When I think of FUD (Fear, Uncertainty, Doubt), I think of the intangible (and irrational) sense that a given technology is inherently bad, will cause your site to go down, and your girlfriend to leave you.
Over time SQL FUD has cropped up from all the NoSQL evangelists hammering on about how NoSQL solves all the traditional problems RDBMSs have. Do they have valid points? In a lot of cases, sure. But that doesn’t mean that NoSQL is without its own problems.
Part of making peace between the SQL and NoSQL camps should include being honest about the strengths and weaknesses of each technology, so engineering decisions get made, not sales decisions. Every technology has its strengths and weaknesses, just like physical materials in, say, structural engineering.
Structural engineers need to understand all the attributes of materials to build a bridge so they can make the right decision balancing things like structural strength and cost. That wide-angle view on things is what I think of when I think of what an engineer should be. Most of us are called engineers, right? Are we really thinking like one?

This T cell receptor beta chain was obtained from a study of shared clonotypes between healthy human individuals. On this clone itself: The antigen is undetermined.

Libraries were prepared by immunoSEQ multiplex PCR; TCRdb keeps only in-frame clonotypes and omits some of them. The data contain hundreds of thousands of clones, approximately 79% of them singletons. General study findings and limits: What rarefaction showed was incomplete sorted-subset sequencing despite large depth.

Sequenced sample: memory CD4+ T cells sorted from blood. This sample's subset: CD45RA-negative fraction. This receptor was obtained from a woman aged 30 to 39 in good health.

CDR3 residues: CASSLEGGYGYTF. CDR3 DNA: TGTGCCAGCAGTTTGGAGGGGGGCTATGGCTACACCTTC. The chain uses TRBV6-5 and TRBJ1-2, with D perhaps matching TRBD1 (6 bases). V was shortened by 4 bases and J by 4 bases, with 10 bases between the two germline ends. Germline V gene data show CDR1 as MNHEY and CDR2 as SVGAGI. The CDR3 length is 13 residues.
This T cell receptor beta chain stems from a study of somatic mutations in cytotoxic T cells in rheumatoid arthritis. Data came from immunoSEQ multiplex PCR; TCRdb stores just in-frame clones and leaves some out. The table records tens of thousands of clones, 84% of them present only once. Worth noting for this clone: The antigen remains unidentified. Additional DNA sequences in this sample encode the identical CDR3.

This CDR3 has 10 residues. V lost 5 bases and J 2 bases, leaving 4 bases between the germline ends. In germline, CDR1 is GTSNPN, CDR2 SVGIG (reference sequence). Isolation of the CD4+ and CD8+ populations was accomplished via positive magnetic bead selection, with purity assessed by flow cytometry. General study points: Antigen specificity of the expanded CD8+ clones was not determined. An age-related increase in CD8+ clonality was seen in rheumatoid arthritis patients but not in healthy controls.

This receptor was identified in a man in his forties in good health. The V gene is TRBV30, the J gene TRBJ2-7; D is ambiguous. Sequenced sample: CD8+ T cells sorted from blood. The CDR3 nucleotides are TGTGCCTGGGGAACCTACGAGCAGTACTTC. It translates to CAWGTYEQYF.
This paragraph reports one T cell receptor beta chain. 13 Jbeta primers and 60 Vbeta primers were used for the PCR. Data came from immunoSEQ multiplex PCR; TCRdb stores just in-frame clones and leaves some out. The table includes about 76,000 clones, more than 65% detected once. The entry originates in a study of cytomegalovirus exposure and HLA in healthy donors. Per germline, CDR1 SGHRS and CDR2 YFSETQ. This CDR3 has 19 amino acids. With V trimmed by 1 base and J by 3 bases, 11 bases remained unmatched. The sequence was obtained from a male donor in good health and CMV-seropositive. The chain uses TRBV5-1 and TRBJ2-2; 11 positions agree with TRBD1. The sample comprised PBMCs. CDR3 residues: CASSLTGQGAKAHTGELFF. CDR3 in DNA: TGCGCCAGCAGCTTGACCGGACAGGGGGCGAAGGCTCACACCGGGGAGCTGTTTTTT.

I’ll argue that equally-irrational strong belief in a technology and being blind to its limitations is just as much of a problem as FUD (and often its more annoying). With older technologies, it’s the belief that causes you to keep going back to the same technology over and over again, and to ignore alternatives that might be a better fit. With new tech, it’s what causes companies to start to undervalue and alienating DBAs (often ignoring real needs for solid DBAs) because NoSQL will solve all of their problems, ignoring the learning curve of those technologies, and forgetting [taking for granted] everything that comes for free with fully-fledged RDBMS systems.
I think most software/operations engineers know that feeling of when they first start to see the potential of a technology they are learning. It’s new, it’s sexy, and places you can use it (or could have for past projects) become obvious. It’s a great rush, and it’s part of what makes our jobs more exciting. I think we also know the bias of known technology: it’s easier, we already understand it, we don’t need to go outside our experience to make it work. Part of being a mature software/systems engineer is understanding these (and other) forces that work on our own opinions and within our teams/companies and especially how to control them and use them for the good.
I’m not claiming to be the most experienced/senior engineer in town. I’m just calling for us to resist FUD and not-FUD and to make balanced decisions like real engineers.